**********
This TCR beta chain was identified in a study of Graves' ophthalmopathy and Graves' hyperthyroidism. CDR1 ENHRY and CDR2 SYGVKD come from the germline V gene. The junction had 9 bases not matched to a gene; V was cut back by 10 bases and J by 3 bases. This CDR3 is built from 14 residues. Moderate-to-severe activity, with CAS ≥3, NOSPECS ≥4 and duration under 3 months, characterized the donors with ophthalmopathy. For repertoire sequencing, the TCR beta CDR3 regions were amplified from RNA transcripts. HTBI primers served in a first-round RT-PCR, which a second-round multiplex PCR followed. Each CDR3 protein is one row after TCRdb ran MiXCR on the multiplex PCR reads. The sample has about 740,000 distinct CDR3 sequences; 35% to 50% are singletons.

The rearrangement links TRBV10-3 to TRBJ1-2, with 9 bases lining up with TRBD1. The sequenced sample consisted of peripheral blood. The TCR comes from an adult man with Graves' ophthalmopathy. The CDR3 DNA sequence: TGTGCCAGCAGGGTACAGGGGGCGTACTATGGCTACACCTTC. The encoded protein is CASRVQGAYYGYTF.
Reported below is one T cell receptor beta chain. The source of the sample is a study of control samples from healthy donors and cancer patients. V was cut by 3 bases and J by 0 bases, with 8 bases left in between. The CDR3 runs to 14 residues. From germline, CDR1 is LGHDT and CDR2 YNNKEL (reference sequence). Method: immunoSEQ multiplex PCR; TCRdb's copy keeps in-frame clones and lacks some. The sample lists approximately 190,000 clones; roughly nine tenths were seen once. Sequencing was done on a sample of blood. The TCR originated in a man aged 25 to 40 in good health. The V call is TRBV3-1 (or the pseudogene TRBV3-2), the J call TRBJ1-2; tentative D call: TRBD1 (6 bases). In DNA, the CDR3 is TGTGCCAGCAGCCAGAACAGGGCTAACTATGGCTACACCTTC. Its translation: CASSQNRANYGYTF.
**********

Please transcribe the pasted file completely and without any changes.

This TCR beta chain was identified in a study of Graves' ophthalmopathy and Graves' hyperthyroidism. CDR1 ENHRY and CDR2 SYGVKD come from the germline V gene. The junction had 9 bases not matched to a gene; V was cut back by 10 bases and J by 3 bases. This CDR3 is built from 14 residues. Moderate-to-severe activity, with CAS ≥3, NOSPECS ≥4 and duration under 3 months, characterized the donors with ophthalmopathy. For repertoire sequencing, the TCR beta CDR3 regions were amplified from RNA transcripts. HTBI primers served in a first-round RT-PCR, which a second-round multiplex PCR followed. Each CDR3 protein is one row after TCRdb ran MiXCR on the multiplex PCR reads. The sample has about 740,000 distinct CDR3 sequences; 35% to 50% are singletons.

The rearrangement links TRBV10-3 to TRBJ1-2, with 9 bases lining up with TRBD1. The sequenced sample consisted of peripheral blood. The TCR comes from an adult man with Graves' ophthalmopathy. The CDR3 DNA sequence: TGTGCCAGCAGGGTACAGGGGGCGTACTATGGCTACACCTTC. The encoded protein is CASRVQGAYYGYTF.
Reported below is one T cell receptor beta chain. The source of the sample is a study of control samples from healthy donors and cancer patients. V was cut by 3 bases and J by 0 bases, with 8 bases left in between. The CDR3 runs to 14 residues. From germline, CDR1 is LGHDT and CDR2 YNNKEL (reference sequence). Method: immunoSEQ multiplex PCR; TCRdb's copy keeps in-frame clones and lacks some. The sample lists approximately 190,000 clones; roughly nine tenths were seen once. Sequencing was done on a sample of blood. The TCR originated in a man aged 25 to 40 in good health. The V call is TRBV3-1 (or the pseudogene TRBV3-2), the J call TRBJ1-2; tentative D call: TRBD1 (6 bases). In DNA, the CDR3 is TGTGCCAGCAGCCAGAACAGGGCTAACTATGGCTACACCTTC. Its translation: CASSQNRANYGYTF.